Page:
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Take Me Along – Original Broadway Cast Recording 1959

Take Me Along – Original Broadway Cast Recording 1959

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Synopsis

Take Me Along takes place in Centerville, Connecticut, in 1906, and its story begins with a triumph in journalism. Nat Miller (Walter Pidgeon), publisher of the Centerville Globe, has won a new fire engine for the town, and its citizens celebrate its purchase by cheering him (“The Parade”). Somewhat overcome by the honor, Nat wonders if he is truly as great as the people claim. His wife Essie (Una Merkel), his sister Lily (Eileen Herlie) and the rest of his family insist, over his objections (“Oh, Please”), that he is. But while Nat is basking in praise, his middle son Richard (Robert Morse) is getting into serious trouble. Plighting a passionate but pure troth (“I Would Die”) to Muriel Macomber (Susan Luckey), Richard reads her passages from classics which her starchy father (Fred Miller) overhears and finds extremely erotic. He drives Richard from his home, confines Muriel for a month, and announces his intention to withdraw a sorely needed advertisement from Nat’s newspaper. At that moment all is gay at the town trolley station, for the word has spread that Sid Davis (Jackie Gleason) is arriving from Waterbury. While Sid is being welcomed by his old cronies (“Sid, Ol’ Kid”), his sister Essie is coaching Lily on how to trap Sid into marriage and reform him at the same time. But the patient Lily doubts that she can ever change him. Sid comes home, but before he gets a chance to say sweet things to Lily, Muriel Macomber’s father storms into the house and demands that Richard be properly punished. Nat, the proud father, refuses to believe his son is bad, and throws Macomber out of the house, ad and all. Macomber, he decides, is growing old and Nat is the only one of the old crowd to keep his youth (“Staying Young”). Sid proposes to Lily – his first such offer while sober. Though she accepts (“I Get Embarrassed”), she makes it clear that he must stay sober, particularly at the Fourth of July picnic. She describes how happy their married life will be (“We’re Home”) if he promises to behave. Nat and Sid start out for the picnic (“Take Me Along”) where revelry and high jinks (“Volunteer Firemen Picnic”) are the order of the day. Although the whole town is enjoying the celebration, Richard is despondent, for he receives a note in which Muriel rejects him and breaks their engagement. Richard is invited by an older friend, Wint (Peter Conlow), to visit a dive that night (“Wint’s Song”). Richard goes to dinner, where the family is awaiting the return of Nat and Sid. Nat comes in merely tipsy, but Sid is uproarious – too drunk to keep his date with the disillusioned Lily. Sid goes upstairs to sleep it off, and Richard, convinced that all love is faithless, is now ready to embark on a life of sin (“That’s How It Starts”). The second act opens at the Pleasant Beach House where Richard is carousing. He drinks too much, barely avoids the clutches of a harlot, and falls into a nightmarish sleep compounded of all the things that perplex him. At home, while the family is anxiously awaiting his return, a sober Sid tries to make it up to Lily. Again he promises to behave, but Lily can no longer believe in him (“Promise Me a Rose”). Richard comes home frightfully drunk – and when he has had time to sober up, it is a serious but still whimsical Sid who undertakes to tell him a few things about drinking (“Little Green Snake”). Richard learns that Muriel was forced to write the letter breaking their engagement, still loves him, and wants to meet him secretly. They are reunited on a beach (“Nine O’Clock”) and Richard is happy enough to accept four years at Yale. Sid realizes that he is unworthy of Lily. Nonetheless, she agrees to give him one more chance (“But Yours”) provided he makes good on his promise to return to his newspaper job in Waterbury. Sid starts for the trolley, determined to make good this time and win Lily. When he is about to depart he sees Lily, her bags packed, ready to go with him after all. The whole town cheers (“Finale”) as they embrace and set out on their life.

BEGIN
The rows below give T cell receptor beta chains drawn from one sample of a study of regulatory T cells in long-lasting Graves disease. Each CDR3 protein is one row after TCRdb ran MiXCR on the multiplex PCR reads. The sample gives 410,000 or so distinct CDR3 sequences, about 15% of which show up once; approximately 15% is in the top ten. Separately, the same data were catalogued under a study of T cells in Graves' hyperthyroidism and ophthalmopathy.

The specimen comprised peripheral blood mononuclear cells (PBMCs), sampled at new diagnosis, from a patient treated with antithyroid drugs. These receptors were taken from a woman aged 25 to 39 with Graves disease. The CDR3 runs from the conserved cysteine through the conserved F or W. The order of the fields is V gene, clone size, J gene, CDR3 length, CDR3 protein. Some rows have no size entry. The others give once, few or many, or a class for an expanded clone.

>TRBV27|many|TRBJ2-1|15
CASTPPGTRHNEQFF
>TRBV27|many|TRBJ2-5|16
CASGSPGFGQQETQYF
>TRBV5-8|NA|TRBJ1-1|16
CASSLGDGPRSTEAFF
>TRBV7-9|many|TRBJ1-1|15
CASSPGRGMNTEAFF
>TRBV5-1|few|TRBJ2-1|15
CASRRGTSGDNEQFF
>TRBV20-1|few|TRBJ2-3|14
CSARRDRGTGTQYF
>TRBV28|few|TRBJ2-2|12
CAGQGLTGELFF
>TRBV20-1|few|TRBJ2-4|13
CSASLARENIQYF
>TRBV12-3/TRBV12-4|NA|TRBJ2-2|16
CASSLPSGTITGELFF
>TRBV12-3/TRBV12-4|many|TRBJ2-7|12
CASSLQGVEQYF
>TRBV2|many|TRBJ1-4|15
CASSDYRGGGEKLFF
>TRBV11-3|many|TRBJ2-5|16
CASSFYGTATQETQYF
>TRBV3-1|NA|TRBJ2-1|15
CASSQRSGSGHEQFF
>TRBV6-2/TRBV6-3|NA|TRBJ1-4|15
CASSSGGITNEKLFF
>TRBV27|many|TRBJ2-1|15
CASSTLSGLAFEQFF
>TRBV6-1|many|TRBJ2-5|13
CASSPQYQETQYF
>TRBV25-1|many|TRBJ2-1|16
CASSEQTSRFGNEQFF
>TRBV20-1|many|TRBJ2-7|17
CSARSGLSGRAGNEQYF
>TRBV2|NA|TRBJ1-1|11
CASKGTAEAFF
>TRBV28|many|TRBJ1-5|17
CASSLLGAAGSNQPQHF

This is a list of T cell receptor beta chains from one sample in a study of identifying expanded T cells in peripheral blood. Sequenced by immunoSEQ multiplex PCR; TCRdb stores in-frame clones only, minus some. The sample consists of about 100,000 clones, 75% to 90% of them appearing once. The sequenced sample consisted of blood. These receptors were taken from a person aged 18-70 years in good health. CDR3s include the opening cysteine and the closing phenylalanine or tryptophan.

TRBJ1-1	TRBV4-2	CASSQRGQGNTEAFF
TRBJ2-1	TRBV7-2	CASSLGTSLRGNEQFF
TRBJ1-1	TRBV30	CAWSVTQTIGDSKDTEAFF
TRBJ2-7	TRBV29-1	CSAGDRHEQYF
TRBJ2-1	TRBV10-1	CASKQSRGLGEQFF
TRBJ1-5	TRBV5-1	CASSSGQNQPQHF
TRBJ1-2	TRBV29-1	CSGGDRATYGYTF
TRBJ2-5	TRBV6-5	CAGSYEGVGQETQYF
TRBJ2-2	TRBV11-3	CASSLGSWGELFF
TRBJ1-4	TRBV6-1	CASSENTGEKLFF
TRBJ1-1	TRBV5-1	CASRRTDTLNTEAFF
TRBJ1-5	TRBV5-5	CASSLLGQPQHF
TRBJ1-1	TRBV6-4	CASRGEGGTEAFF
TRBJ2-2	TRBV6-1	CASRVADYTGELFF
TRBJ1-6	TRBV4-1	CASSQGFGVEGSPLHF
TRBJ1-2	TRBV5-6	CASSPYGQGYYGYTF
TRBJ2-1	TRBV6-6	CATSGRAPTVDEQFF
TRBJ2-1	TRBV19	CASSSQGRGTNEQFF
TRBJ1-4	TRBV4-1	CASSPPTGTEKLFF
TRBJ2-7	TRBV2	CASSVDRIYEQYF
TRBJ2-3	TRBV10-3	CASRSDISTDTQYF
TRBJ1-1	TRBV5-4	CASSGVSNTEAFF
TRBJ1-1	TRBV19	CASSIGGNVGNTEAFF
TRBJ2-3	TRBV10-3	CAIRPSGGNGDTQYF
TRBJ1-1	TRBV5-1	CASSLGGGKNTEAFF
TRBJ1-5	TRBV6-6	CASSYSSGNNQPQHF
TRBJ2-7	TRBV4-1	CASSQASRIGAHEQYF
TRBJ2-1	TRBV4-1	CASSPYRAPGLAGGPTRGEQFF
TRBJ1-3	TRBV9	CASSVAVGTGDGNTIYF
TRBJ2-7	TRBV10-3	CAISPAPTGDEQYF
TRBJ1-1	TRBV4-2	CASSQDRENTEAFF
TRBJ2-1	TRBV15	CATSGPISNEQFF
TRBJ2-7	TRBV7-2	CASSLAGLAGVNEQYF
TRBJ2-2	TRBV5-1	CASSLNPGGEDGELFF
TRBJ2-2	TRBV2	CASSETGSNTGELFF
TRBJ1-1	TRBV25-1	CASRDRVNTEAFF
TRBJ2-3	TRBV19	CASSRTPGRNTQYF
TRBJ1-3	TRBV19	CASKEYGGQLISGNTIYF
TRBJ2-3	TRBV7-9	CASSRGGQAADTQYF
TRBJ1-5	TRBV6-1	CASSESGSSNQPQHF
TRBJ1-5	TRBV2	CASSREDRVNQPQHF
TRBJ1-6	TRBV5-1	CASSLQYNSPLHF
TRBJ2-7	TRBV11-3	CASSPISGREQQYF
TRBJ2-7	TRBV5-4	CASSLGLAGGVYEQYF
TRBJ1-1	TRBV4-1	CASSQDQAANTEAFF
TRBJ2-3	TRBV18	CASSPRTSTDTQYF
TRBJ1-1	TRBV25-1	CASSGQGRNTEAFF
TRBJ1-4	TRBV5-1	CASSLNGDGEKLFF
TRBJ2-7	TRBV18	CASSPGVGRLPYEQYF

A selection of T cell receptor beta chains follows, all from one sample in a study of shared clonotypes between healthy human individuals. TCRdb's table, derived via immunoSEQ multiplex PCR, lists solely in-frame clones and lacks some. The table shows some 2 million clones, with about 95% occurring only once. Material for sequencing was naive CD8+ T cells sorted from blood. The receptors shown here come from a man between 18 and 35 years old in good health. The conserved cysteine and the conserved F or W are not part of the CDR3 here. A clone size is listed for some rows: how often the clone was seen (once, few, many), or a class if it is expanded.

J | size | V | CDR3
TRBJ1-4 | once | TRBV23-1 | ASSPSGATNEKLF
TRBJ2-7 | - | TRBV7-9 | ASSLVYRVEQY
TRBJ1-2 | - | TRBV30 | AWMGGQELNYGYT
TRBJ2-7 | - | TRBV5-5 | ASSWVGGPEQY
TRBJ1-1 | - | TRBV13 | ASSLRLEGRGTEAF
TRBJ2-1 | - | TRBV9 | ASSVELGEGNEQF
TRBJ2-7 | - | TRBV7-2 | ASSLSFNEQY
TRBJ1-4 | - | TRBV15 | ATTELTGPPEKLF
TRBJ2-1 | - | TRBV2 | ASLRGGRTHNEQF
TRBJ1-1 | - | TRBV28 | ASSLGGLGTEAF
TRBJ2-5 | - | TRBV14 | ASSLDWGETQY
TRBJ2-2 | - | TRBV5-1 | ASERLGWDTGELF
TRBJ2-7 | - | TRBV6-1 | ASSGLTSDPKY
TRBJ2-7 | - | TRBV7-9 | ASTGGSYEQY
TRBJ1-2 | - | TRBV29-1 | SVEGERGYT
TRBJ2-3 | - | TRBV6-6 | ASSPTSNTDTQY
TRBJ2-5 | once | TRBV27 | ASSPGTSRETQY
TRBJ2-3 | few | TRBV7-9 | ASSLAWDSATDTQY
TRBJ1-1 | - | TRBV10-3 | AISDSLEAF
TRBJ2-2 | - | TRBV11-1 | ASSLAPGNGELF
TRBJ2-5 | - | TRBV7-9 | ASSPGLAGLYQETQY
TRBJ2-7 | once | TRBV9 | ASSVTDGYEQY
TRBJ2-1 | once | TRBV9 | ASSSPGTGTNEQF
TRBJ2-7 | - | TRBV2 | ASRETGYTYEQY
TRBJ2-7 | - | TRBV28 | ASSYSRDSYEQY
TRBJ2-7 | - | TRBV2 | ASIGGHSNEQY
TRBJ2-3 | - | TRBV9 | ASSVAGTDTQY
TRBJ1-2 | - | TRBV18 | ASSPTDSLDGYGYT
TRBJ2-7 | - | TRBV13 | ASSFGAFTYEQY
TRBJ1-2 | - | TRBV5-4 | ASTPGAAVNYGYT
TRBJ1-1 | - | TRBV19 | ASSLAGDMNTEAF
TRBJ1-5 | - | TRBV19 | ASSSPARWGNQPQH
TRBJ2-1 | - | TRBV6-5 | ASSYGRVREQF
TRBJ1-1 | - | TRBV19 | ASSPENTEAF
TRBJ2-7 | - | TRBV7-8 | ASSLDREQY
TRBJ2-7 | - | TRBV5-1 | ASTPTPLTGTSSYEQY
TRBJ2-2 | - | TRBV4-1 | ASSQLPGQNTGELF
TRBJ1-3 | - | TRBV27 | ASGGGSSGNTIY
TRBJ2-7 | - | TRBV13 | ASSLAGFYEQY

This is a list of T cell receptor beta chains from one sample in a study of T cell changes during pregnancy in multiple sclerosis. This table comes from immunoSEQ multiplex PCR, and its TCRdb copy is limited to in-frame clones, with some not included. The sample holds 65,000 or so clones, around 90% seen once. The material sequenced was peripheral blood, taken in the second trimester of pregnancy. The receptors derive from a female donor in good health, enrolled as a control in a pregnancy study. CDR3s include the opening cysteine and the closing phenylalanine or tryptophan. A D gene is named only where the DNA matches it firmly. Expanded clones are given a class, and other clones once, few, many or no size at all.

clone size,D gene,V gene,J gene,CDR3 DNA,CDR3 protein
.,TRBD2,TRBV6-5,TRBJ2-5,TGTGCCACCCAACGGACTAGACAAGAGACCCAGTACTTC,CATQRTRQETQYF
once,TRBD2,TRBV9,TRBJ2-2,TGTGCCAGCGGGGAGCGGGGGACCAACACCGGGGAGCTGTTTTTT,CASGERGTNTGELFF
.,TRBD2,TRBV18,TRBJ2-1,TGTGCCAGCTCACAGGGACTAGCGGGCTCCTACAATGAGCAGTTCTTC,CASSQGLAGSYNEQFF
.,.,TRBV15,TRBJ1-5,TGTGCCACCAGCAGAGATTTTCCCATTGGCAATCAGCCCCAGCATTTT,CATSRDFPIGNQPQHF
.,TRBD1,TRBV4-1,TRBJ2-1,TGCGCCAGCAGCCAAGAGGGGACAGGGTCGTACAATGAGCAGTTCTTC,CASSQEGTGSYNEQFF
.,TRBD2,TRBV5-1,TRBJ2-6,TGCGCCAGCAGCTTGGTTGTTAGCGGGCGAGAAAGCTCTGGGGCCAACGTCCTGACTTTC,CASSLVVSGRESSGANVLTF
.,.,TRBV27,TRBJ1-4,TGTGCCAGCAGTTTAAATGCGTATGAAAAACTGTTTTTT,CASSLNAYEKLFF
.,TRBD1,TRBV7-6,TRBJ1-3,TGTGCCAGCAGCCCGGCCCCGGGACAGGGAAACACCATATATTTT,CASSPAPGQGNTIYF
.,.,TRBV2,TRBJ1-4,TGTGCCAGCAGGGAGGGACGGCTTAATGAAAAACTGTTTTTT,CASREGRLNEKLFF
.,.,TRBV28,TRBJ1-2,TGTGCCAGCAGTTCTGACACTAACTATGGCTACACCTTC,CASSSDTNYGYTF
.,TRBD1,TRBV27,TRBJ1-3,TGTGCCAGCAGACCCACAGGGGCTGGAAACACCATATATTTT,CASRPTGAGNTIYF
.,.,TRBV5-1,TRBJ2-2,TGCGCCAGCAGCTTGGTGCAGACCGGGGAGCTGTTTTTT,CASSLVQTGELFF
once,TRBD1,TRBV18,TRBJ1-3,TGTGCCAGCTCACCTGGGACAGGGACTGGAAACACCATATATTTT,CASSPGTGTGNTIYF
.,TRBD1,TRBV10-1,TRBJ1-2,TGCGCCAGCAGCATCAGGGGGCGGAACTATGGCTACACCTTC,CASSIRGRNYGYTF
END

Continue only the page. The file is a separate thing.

Credits

Nat Miller: Walter Pidgeon Mildred Miller: Zeme North Art Miller: James Cresson Tommy Miller: Luke Halpin Essie Miller: Una Merkel Lily: Eileen Herlie Richard Miller: Robert Morse Muriel Macomber: Susan Luckey Dave Macomber: Fred Miller Sid: Jackie Gleason Wint: Peter Conlow Lady Entertainers: Valerie Harper, Diana Hunter, Rae McLean Bartender: Jack Collins Belle: Arlene Golonka The Drunk: Gene Varrone Bar Patrons: Elna Laun, Paula Lloyd, Janice Painchaud, Jack Konzal, Pat Tolson, Lee Howard Salesman: Bill McDonald Beardsley Dwarf: Charles Bolender Salome: Rae McLean Townswomen: Nicole Barth, Renee Byrns, Lyn Connorty, Barbara Doherty, Katia Geleznova, Valerie Harper, Diana Hunter, Elna Laun, Paula Lloyd, Nancy Lynch, Rae McLean, Janice Painchaud Townsmen: Alvin Beam, Frank Borgman, John Carter, Lee Howard, Jack Konzal, Bill McDonald, Henry Michel, Jack Murray, John Nola, Bill Richards, Harry Lee Rogers, Walter Strauss, JimmyTarbutton, Gene Varrone, Marc West, Pat Tolson, Rusty Parker, Chad Block, Bill Starr